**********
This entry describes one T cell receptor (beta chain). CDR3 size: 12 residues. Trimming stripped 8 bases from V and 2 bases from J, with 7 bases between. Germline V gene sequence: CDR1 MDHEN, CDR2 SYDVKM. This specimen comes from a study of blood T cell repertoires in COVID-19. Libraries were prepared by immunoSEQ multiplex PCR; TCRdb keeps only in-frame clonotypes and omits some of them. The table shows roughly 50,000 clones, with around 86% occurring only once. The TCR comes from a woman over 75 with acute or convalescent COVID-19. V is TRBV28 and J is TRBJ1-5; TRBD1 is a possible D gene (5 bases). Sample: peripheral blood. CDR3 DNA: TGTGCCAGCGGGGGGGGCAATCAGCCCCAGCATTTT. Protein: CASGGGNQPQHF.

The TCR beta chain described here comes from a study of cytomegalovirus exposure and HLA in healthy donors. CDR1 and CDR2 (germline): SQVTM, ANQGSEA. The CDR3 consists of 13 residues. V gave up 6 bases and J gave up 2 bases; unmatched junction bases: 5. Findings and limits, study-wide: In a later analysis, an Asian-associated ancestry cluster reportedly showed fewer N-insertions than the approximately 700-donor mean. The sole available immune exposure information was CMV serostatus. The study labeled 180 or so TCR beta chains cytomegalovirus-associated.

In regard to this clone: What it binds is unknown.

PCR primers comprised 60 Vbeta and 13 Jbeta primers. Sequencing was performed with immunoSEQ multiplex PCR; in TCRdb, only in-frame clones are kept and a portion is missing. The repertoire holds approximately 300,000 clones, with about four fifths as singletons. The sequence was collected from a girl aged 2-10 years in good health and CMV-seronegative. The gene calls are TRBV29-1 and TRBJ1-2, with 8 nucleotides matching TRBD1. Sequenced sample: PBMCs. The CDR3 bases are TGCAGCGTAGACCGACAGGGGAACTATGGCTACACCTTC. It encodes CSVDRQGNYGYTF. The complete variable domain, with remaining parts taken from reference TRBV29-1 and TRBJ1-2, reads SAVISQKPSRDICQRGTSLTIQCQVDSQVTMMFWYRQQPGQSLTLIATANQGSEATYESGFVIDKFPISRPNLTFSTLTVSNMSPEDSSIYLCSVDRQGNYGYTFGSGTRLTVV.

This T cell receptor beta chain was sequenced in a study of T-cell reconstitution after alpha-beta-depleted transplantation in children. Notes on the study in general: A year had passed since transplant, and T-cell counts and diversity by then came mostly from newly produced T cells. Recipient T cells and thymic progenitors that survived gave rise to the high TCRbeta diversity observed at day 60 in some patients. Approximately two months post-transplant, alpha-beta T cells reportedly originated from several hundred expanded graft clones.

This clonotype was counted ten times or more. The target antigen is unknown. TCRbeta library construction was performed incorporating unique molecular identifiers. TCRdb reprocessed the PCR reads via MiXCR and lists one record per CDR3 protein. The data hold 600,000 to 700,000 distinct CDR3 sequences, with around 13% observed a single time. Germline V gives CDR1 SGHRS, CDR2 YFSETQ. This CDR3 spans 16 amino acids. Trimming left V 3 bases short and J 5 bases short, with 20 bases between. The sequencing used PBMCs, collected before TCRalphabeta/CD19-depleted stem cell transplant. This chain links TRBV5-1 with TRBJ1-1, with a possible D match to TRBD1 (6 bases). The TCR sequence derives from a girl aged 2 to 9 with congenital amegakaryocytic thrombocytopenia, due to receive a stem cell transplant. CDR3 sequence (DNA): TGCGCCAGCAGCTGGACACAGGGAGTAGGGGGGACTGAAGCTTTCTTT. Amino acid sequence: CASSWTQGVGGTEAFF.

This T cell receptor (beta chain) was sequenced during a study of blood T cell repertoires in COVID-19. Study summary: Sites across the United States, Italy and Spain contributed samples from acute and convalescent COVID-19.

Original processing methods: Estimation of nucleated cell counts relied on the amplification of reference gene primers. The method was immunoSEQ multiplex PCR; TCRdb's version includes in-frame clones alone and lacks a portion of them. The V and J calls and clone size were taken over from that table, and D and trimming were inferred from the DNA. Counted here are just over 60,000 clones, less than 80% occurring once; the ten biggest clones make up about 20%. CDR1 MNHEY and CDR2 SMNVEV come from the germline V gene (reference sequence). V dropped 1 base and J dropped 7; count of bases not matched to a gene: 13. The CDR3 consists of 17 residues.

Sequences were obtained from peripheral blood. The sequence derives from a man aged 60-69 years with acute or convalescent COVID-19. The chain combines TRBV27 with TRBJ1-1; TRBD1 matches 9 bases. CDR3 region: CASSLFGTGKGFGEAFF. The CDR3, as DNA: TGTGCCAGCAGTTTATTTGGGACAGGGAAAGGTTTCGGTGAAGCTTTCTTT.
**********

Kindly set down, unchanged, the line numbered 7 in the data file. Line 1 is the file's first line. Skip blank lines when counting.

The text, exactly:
This T cell receptor (beta chain) was sequenced during a study of blood T cell repertoires in COVID-19. Study summary: Sites across the United States, Italy and Spain contributed samples from acute and convalescent COVID-19.